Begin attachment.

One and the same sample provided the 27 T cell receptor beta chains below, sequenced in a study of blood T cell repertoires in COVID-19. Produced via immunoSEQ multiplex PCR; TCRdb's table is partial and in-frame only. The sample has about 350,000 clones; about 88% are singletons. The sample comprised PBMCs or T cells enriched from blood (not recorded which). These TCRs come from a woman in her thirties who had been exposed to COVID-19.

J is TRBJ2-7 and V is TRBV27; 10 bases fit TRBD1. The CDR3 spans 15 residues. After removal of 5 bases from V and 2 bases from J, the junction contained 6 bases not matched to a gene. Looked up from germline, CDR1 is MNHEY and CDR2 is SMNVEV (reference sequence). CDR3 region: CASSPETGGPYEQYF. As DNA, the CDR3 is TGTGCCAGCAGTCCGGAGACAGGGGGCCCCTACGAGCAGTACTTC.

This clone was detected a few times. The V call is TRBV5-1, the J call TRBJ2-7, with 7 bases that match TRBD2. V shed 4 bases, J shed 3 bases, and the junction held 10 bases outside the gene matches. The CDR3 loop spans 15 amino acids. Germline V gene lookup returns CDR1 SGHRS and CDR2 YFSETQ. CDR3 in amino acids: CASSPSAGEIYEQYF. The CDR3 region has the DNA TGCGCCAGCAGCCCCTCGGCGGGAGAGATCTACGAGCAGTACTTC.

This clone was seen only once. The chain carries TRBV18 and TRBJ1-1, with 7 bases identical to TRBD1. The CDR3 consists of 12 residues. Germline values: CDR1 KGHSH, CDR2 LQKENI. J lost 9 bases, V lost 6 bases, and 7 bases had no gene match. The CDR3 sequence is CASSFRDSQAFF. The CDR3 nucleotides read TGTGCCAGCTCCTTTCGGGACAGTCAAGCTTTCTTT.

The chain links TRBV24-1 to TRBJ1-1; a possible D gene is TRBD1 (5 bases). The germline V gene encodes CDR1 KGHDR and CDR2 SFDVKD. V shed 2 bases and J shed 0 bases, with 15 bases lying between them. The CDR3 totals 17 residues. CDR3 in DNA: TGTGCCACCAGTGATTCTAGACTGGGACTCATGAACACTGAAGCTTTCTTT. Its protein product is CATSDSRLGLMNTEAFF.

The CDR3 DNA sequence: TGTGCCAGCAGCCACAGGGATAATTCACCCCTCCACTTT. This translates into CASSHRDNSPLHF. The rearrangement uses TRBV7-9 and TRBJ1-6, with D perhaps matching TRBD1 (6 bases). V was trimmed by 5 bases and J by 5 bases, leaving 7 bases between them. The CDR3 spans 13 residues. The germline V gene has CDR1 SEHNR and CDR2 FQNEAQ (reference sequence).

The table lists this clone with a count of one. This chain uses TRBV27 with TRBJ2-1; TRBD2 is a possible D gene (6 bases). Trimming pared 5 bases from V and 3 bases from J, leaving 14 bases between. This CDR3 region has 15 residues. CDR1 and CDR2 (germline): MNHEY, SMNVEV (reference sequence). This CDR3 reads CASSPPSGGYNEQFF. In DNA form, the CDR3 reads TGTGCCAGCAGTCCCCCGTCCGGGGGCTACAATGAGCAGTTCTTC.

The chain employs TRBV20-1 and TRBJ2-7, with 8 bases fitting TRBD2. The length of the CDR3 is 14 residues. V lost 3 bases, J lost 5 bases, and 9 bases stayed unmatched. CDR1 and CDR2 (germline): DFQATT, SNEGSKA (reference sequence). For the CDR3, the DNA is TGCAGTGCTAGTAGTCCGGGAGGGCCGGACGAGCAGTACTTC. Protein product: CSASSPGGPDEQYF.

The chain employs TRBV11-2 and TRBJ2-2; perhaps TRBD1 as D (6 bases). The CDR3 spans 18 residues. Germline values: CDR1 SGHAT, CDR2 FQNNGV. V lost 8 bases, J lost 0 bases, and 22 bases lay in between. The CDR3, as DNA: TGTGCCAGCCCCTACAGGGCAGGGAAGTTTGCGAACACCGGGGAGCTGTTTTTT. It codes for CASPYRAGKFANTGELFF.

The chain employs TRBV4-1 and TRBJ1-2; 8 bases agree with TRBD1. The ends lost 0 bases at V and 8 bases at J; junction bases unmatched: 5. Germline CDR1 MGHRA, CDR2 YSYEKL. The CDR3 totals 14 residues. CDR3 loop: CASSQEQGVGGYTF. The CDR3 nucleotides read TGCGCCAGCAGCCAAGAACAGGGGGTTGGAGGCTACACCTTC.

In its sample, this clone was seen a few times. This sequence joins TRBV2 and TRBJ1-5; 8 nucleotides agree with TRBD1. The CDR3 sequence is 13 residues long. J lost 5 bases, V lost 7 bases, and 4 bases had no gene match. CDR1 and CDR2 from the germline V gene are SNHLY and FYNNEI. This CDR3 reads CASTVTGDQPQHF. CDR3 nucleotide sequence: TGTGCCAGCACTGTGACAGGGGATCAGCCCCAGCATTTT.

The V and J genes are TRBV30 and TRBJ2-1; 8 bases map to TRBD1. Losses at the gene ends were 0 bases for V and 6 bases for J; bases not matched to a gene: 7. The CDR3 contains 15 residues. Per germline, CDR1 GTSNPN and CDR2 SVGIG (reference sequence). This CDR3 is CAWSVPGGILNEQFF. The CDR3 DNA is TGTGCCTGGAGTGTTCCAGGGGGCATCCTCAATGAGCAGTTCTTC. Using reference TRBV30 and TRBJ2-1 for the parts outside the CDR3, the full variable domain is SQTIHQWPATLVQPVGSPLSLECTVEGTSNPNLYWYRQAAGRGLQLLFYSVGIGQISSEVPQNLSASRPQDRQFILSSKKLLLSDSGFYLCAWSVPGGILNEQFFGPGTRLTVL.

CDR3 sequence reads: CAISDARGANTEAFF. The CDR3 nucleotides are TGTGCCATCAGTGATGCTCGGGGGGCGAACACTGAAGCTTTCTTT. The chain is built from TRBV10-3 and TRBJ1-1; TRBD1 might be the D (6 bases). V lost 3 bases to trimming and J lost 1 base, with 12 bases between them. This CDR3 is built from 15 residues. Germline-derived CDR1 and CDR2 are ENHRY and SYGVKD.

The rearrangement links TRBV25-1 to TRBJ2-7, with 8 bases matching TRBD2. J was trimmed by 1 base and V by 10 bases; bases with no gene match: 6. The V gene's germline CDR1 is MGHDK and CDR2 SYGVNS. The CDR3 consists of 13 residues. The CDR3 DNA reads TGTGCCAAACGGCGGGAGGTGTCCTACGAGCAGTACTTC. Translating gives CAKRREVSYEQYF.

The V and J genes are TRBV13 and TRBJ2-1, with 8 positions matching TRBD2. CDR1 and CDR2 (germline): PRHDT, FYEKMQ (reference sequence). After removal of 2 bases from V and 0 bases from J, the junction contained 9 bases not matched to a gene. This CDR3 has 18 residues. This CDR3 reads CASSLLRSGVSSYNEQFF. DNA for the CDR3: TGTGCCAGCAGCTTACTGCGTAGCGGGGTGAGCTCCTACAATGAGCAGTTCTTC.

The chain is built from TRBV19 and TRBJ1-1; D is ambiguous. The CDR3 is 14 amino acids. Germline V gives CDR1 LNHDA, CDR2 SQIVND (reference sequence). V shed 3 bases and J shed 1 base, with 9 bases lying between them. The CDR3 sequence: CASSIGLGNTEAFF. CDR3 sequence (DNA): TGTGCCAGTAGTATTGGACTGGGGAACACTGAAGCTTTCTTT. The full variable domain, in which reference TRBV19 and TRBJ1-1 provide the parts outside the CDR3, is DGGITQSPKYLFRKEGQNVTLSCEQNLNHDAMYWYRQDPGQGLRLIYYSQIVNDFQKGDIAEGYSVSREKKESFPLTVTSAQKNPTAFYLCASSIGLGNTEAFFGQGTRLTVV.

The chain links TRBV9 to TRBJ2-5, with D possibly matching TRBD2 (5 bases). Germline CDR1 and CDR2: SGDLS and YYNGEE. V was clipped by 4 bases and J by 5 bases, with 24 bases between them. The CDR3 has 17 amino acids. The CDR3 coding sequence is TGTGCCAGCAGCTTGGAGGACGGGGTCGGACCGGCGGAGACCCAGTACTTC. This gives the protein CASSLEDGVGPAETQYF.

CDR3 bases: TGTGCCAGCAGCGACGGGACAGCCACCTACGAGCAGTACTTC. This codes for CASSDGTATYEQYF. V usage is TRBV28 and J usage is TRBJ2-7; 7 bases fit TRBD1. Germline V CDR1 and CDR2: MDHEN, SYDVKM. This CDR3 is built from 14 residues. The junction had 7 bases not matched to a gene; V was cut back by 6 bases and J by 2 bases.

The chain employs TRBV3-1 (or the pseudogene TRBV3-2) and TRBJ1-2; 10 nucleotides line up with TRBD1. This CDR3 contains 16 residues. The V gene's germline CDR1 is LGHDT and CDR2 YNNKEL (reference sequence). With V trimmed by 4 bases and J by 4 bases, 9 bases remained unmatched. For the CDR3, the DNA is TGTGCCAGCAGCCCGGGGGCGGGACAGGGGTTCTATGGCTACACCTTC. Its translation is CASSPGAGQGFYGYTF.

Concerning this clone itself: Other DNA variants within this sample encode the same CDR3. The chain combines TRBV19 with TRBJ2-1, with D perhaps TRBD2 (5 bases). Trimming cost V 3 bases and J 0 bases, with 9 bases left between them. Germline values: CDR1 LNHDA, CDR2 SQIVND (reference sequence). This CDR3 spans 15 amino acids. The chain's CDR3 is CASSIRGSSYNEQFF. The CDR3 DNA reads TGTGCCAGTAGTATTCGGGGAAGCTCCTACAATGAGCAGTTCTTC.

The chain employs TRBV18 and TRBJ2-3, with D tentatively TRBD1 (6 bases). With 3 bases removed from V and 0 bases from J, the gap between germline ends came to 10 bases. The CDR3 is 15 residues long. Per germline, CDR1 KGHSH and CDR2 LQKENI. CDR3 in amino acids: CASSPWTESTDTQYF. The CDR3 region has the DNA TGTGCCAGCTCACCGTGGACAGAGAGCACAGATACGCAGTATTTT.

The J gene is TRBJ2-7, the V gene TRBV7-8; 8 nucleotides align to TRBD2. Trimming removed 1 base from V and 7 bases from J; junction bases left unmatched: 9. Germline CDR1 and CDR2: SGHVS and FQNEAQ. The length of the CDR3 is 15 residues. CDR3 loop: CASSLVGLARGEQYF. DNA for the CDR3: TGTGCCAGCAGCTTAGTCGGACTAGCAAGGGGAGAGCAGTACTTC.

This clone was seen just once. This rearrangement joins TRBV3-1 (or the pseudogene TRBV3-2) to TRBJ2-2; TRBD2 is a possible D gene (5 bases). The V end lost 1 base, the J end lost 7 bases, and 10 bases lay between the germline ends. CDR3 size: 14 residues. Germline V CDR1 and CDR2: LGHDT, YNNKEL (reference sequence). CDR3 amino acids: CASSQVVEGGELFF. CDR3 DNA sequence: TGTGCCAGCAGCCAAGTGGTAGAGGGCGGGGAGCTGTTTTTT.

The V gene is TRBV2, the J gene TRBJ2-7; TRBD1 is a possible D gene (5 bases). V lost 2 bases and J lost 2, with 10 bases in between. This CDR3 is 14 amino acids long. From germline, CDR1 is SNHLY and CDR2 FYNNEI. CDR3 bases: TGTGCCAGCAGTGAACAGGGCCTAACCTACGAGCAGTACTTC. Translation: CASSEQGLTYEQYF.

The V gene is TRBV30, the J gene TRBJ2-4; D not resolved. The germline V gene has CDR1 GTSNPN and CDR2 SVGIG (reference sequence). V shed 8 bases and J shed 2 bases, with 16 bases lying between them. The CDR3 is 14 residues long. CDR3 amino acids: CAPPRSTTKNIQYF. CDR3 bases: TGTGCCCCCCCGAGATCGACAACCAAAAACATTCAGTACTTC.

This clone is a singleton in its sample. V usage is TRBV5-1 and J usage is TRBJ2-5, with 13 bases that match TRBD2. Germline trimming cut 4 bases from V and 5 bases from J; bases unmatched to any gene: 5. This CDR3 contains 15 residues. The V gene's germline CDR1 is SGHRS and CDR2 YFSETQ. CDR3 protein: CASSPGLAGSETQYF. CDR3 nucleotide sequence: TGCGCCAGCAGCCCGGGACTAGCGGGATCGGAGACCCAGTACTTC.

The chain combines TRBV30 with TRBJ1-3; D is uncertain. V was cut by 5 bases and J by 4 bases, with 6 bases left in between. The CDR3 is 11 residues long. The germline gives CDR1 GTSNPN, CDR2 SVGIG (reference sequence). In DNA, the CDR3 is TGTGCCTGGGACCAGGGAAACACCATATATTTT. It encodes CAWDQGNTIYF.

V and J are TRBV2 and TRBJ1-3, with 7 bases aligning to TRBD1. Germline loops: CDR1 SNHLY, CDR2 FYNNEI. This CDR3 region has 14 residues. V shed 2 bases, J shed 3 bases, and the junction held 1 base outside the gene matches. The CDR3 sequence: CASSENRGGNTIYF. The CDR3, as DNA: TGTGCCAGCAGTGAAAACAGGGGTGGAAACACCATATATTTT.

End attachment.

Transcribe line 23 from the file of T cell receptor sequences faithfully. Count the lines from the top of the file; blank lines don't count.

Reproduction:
This clone was seen just once. This rearrangement joins TRBV3-1 (or the pseudogene TRBV3-2) to TRBJ2-2; TRBD2 is a possible D gene (5 bases). The V end lost 1 base, the J end lost 7 bases, and 10 bases lay between the germline ends. CDR3 size: 14 residues. Germline V CDR1 and CDR2: LGHDT, YNNKEL (reference sequence). CDR3 amino acids: CASSQVVEGGELFF. CDR3 DNA sequence: TGTGCCAGCAGCCAAGTGGTAGAGGGCGGGGAGCTGTTTTTT.